17 & Chew Sts
Allentown PA 18105
Medical School: Other - Unknown
Accepts Medicare: No
Participates In eRX: No
Participates In PQRS: No
Participates In EHR: No
License #: MT205185
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Non-surgical management of the auto-amputated adnexa in the neonate: a report on two cases. - Journal of pediatric and adolescent gynecology
Prenatal ovarian torsion is a rare but significant gynecologic abnormality. Current literature has yet to establish standard management in the case of auto-amputated adnexa secondary to ovarian torsion in the neonate.We report 2 cases of abdominal masses that were diagnosed in the antenatal period and were clinically consistent with auto-amputated adnexa followed with serial ultrasonography until resolution.To our knowledge this is the first report in the literature to document resolution of 2 pelvic masses due to auto-amputated adnexa with expectant management. This suggests expectant management is an appropriate alternative to surgical management in carefully selected cases.Copyright Â© 2014 North American Society for Pediatric and Adolescent Gynecology. Published by Elsevier Inc. All rights reserved.
Differential roles of migratory and resident DCs in T cell priming after mucosal or skin HSV-1 infection. - The Journal of experimental medicine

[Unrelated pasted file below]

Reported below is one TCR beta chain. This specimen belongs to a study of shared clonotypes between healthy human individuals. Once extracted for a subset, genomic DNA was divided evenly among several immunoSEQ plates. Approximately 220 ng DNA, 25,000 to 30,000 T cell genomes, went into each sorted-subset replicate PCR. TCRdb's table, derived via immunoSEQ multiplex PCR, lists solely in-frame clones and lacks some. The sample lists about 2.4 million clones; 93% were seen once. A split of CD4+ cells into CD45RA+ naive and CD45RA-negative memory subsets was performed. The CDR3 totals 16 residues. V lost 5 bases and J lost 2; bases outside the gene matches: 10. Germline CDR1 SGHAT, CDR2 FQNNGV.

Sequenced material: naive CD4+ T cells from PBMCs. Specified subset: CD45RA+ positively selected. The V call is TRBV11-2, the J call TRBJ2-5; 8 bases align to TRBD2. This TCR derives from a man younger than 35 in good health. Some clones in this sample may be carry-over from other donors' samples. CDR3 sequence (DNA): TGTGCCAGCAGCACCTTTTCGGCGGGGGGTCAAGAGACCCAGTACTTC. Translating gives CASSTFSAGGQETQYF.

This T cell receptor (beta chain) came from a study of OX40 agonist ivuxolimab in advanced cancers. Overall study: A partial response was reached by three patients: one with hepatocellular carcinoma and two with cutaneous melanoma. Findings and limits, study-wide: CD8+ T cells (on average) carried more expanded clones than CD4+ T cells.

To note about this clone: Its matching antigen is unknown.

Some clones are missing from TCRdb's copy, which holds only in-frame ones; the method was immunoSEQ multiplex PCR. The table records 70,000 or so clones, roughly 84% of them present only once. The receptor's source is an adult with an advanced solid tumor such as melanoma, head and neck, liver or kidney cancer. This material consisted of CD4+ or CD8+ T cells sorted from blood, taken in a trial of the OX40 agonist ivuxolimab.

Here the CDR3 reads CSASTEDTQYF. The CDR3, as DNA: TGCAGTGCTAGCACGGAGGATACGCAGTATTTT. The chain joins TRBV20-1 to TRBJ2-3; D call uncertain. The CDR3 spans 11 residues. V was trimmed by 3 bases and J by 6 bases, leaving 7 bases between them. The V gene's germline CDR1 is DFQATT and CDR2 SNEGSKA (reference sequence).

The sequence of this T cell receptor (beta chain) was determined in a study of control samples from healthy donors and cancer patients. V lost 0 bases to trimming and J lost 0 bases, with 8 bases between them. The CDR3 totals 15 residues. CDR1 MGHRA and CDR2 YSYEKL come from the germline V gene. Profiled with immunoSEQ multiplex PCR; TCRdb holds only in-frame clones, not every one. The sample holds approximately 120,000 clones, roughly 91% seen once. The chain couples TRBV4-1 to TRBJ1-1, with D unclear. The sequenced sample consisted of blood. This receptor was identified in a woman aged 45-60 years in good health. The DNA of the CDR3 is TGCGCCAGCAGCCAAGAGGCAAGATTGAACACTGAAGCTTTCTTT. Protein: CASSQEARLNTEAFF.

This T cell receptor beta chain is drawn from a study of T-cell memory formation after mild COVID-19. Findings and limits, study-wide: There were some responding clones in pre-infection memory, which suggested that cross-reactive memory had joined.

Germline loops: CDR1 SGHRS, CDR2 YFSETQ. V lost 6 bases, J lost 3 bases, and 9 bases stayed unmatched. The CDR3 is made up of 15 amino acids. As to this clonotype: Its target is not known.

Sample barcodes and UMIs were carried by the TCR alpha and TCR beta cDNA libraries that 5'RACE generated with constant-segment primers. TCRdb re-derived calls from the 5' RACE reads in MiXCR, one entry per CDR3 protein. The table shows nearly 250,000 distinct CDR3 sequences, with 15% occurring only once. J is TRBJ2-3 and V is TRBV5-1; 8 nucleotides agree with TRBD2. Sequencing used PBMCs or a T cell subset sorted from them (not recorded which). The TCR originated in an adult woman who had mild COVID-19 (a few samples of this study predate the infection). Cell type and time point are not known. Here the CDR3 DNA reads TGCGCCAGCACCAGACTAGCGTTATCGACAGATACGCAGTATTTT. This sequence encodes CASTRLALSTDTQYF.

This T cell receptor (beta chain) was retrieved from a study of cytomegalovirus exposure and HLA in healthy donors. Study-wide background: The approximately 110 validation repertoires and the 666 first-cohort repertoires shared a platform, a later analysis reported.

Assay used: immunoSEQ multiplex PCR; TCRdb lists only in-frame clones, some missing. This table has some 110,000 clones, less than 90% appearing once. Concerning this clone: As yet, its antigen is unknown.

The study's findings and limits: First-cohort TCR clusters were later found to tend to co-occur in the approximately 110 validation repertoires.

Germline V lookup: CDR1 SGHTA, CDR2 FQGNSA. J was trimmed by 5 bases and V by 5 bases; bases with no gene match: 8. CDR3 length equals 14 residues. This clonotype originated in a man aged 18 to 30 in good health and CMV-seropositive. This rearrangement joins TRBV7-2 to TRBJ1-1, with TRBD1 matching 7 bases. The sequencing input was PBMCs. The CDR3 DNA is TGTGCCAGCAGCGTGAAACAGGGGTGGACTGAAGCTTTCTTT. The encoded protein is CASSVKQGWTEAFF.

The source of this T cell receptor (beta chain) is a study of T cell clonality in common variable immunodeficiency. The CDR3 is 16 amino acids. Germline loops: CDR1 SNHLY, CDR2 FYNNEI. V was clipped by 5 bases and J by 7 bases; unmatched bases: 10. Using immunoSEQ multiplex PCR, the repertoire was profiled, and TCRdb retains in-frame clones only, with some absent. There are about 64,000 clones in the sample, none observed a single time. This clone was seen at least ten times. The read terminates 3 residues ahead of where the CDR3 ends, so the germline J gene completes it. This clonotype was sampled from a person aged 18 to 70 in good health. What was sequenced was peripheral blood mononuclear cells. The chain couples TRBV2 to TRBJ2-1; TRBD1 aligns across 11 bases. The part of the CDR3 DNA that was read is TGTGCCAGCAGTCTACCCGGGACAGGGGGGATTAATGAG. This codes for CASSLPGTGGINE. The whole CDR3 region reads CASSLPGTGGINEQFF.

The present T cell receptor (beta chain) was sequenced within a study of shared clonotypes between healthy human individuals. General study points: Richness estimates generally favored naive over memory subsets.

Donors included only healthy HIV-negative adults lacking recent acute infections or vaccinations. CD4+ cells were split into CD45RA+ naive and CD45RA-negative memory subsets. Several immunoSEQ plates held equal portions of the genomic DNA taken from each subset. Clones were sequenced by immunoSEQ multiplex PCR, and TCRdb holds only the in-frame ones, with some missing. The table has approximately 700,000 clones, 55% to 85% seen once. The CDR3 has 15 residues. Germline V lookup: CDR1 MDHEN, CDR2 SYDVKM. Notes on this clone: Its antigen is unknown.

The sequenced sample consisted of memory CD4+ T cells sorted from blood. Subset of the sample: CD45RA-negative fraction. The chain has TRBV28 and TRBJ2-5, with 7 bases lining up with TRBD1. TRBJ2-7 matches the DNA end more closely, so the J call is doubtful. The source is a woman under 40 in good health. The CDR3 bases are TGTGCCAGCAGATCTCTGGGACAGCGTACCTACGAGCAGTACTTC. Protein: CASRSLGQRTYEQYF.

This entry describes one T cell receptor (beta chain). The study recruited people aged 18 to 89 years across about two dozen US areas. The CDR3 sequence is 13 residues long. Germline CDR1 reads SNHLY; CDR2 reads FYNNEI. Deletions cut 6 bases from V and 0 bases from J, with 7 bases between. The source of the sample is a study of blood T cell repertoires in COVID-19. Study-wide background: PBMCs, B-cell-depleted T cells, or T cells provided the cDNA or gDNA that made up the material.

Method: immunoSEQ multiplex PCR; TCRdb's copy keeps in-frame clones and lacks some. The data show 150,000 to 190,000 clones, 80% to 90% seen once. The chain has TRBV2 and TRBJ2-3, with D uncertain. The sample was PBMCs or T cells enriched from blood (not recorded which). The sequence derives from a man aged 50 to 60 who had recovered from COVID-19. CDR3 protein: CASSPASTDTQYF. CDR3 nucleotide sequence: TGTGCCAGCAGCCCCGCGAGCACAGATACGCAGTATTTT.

Although mucosal surfaces represent the main portal of entry for pathogens, the mechanism of antigen presentation by dendritic cells (DCs) that patrol various mucosal tissues remains unclear. Instead, much effort has focused on the understanding of initiation of immune responses generated against antigens delivered by injection. We examined the contributions of migratory versus lymph node-resident DC populations in antigen presentation to CD4 and CD8 T cells after needle injection, epicutaneous infection, or vaginal mucosal herpes simplex virus (HSV) 1 infection. We show that upon needle injection, HSV-1 became lymph-borne and was rapidly presented by lymph node-resident DCs to CD4 and CD8 T cells. In contrast, after vaginal HSV-1 infection, antigens were largely presented by tissue-derived migrant DCs with delayed kinetics. In addition, migrant DCs made more frequent contact with HSV-specific T cells after vaginal infection compared with epicutaneous infection. Thus, both migrant and resident DCs play an important role in priming CD8 and CD4 T cell responses, and their relative importance depends on the mode of infection in vivo.
Dendritic cells and B cells maximize mucosal Th1 memory response to herpes simplex virus. - The Journal of experimental medicine